Nancy Denis is on fire!

Nancy Denis sings about life, love and voluptuousness at the Eternity Playhouse. Photo: Akil Ahamat.

Review: Nancy Denis & Her Band in Concert, Eternity Playhouse, Wednesday, 12 May, 2021. Reviewed by arts and entertainment editor, Rita Bratovich.

In Haitian Creole, when someone asks “Sak pasé?” (which loosely translates as “How’s it going?”) you would conventionally respond “M’ap boulé”, which generally means “I’m fine” but literally translates as “I’m burning”. That latter literal translation describes Nancy Denis in her full, irreverent glory.

Denis and her small ensemble played a selection of songs from her memoir-styled play, M’ap Boule, as well as some outliers, in the first of a four-night gig at Eternity Playhouse last night Wednesday, 12 May 12).  

The venue had converted the bar and restaurant area into an L-shaped cabaret club, replete with intimate tables and chairs, jar-candle lighting and brisk roaming waiters delivering drinks and snacks. 

The band was situated at the corner of the “L” in a tight huddle that still left enough room for Denis to do some robust shimmying and twerking. Musicians included a drummer and double bass player, and featured Denis’ musical director (and brother) Hilton Denis on keyboards and song composer Carl St. Jacques on viola. 

Friends, fans, and family (including Denis’ mother) helped warm up the room, charging the air with electric expectation well before Denis walked into the purple glow of the spotlight. 

The simple, improvised stage did not allow for a dramatic entry, but Denis made one anyway, with a filter-free honesty, effusive personality, wicked sense of humour (with vocabulary to match!) and a voice of epic proportions. 

Viola player/composer, Carl St Jacques with Nancy Denis. Photo: Akil Ahamat/supplied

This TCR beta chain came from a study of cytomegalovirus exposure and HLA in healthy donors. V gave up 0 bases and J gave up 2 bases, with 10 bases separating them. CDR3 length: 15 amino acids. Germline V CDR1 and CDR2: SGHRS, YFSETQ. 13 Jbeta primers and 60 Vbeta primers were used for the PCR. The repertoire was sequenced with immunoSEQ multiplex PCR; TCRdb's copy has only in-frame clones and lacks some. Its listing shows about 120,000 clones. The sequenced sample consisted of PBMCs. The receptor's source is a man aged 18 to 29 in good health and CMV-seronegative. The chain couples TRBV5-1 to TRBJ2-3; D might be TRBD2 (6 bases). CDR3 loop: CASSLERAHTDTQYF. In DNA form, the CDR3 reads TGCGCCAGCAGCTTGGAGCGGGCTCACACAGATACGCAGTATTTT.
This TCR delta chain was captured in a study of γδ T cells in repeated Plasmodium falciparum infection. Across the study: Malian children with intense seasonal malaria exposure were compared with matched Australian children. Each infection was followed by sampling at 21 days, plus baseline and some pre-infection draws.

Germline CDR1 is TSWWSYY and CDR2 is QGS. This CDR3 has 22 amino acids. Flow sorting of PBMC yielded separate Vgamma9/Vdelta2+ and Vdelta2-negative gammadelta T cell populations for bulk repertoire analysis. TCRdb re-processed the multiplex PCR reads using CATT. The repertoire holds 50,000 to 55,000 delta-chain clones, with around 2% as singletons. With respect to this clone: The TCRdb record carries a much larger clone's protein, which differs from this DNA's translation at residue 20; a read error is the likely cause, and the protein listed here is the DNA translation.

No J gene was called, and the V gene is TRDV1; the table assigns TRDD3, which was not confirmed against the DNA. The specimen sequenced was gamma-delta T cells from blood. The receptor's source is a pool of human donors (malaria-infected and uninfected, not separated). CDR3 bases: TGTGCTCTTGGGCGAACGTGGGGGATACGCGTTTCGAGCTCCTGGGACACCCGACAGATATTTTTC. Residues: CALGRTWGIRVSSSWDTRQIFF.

Her songs were interspersed with poems, each one a fireball of emotion, attitude, and observation, conveying Denis’ visceral yet intellectual response to her experience of the world – and its experience of her. 

Born in Australia of Haitian descent, Denis spoke/sang of cultural clashes, racism, shameful histories – but also shared genuinely funny stories about her teen rebellion, growing up in the ‘burbs, mum-daughter battles and her disillusion with the Australian dream. 

She delivered each song with full commitment: the humorous ones with slap-stick antics; the raunchy ones with plenty of sass and spice; and the poignant ones with riveting power and emotion. Her lyrics are smart and witty, set to distinctive melodies created by violinist, Carl St. Jacques. 

The band was tight and impressive, and seemed to be having as much fun behind the singer as the audience was having in front of her. 

It’s a short set but well worth the night out. 

Nancy Denis & Her Band in Concert plays the Eternity Playhouse, 39 Burton St, Darlinghurst at 7.30pm nightly until Saturday, 15 May. For tickets ($45 per person for table for two (minimum) + booking fee) and further info, visit www.darlinghursttheatre.com/nancydenis.